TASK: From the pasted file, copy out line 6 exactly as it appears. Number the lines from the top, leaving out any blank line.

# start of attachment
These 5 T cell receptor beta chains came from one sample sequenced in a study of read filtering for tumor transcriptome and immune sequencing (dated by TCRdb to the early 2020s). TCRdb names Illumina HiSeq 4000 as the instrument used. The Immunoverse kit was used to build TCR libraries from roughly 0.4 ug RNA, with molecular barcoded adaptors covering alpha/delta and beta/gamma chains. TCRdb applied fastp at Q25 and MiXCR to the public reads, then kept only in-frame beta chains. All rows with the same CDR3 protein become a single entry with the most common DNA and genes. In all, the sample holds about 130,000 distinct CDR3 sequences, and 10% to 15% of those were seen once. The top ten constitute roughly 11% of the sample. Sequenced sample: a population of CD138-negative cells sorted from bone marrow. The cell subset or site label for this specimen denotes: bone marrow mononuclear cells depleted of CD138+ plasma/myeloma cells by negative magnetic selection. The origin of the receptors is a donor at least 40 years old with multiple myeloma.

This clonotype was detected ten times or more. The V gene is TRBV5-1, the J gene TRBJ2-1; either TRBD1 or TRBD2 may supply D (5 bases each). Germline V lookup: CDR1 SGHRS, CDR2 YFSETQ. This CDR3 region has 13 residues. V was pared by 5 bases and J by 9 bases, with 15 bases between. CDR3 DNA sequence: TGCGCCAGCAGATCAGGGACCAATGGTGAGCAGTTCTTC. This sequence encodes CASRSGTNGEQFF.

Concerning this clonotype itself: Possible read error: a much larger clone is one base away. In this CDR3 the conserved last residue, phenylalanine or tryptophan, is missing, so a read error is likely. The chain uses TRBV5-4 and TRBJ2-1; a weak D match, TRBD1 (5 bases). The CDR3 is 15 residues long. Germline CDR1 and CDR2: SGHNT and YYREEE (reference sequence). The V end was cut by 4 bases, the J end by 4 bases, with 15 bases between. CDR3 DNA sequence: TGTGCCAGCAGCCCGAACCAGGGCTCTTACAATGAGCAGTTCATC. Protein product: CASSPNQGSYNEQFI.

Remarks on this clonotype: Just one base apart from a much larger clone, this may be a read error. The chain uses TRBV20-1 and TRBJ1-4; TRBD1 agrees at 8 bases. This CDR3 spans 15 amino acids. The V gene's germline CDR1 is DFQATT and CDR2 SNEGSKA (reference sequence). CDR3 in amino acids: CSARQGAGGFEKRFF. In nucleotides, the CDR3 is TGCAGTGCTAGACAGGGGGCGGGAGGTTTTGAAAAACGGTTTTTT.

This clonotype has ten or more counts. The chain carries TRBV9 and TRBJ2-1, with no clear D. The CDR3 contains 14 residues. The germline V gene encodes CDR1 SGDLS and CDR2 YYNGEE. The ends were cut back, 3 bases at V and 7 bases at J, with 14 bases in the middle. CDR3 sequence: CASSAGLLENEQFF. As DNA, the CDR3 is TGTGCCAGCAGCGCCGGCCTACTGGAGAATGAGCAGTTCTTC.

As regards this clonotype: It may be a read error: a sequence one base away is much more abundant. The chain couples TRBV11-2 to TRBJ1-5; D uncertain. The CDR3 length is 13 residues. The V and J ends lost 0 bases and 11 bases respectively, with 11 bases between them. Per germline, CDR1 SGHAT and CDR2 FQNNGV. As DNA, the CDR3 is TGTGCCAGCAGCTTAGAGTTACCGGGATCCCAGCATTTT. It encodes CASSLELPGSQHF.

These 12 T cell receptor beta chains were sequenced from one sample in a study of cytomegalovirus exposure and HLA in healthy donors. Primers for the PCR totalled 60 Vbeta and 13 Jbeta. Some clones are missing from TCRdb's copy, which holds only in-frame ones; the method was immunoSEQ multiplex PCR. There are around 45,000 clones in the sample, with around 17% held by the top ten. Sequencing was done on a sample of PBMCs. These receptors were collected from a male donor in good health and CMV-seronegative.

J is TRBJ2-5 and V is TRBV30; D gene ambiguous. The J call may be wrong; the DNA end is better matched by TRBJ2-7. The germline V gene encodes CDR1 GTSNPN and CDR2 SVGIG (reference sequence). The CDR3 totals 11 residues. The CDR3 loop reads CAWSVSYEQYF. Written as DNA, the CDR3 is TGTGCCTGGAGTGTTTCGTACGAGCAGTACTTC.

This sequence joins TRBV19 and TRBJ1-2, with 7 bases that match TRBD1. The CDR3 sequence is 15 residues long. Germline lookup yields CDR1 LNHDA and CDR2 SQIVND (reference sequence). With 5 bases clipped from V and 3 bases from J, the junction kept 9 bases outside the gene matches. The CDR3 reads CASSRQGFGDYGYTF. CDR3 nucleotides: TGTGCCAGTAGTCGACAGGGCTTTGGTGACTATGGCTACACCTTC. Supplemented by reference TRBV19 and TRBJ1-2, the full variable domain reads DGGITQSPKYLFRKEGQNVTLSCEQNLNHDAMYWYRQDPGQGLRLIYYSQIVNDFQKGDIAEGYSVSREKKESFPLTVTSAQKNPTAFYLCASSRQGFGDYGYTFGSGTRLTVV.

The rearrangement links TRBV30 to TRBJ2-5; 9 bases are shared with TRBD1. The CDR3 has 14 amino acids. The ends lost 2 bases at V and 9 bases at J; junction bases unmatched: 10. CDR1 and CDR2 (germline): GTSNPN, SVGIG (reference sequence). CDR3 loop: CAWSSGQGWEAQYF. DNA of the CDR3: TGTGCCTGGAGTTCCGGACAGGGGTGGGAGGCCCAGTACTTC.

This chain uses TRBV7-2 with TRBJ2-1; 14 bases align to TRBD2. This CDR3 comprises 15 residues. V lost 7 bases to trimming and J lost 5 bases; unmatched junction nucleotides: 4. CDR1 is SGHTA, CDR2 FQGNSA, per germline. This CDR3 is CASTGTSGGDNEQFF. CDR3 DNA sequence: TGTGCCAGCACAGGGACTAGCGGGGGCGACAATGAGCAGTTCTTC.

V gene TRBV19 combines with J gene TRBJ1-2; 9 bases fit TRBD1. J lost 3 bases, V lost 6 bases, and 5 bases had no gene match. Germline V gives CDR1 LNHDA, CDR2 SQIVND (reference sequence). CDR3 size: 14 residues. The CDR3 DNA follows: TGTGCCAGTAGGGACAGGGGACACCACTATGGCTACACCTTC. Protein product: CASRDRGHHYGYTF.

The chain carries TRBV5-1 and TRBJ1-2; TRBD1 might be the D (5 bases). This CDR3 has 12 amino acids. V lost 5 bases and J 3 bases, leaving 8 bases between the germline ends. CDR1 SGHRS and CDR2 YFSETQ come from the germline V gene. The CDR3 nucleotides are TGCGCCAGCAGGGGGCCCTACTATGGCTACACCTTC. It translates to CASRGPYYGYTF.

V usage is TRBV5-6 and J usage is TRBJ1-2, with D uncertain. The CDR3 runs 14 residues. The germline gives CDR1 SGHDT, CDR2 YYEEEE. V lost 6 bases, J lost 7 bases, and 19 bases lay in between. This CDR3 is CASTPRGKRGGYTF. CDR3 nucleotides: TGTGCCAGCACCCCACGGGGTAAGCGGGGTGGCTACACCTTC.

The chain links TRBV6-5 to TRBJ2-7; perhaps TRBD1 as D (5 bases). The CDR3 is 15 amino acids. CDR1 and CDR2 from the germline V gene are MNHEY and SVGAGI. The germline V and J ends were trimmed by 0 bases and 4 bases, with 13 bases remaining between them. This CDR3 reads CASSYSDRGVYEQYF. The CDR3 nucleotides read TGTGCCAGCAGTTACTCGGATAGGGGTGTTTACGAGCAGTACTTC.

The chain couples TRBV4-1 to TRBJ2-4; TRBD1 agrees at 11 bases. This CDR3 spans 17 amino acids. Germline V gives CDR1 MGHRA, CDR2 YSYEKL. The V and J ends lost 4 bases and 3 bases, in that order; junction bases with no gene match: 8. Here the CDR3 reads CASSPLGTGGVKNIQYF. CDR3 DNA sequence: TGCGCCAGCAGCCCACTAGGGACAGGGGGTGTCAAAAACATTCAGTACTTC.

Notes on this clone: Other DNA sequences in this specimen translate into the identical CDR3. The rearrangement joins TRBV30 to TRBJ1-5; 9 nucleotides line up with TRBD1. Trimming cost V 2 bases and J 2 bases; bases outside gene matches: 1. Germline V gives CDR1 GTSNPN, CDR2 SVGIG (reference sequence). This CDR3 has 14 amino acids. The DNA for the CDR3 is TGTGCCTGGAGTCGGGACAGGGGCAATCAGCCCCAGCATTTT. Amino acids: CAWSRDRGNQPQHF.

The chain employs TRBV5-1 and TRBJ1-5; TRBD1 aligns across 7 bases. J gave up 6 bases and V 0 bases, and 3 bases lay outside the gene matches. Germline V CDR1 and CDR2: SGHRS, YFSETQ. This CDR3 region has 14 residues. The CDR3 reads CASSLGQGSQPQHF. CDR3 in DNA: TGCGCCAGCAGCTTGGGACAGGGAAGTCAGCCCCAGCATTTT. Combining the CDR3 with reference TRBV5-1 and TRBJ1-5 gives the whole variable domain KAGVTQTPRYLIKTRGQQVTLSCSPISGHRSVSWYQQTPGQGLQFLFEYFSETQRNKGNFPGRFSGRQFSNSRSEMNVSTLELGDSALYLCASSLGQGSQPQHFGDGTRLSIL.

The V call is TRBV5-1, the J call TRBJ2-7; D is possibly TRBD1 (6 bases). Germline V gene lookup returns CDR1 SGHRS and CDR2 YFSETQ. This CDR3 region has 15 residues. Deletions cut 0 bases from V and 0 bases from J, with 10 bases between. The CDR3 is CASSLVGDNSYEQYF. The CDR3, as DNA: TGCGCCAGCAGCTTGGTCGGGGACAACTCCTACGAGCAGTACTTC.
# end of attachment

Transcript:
As regards this clonotype: It may be a read error: a sequence one base away is much more abundant. The chain couples TRBV11-2 to TRBJ1-5; D uncertain. The CDR3 length is 13 residues. The V and J ends lost 0 bases and 11 bases respectively, with 11 bases between them. Per germline, CDR1 SGHAT and CDR2 FQNNGV. As DNA, the CDR3 is TGTGCCAGCAGCTTAGAGTTACCGGGATCCCAGCATTTT. It encodes CASSLELPGSQHF.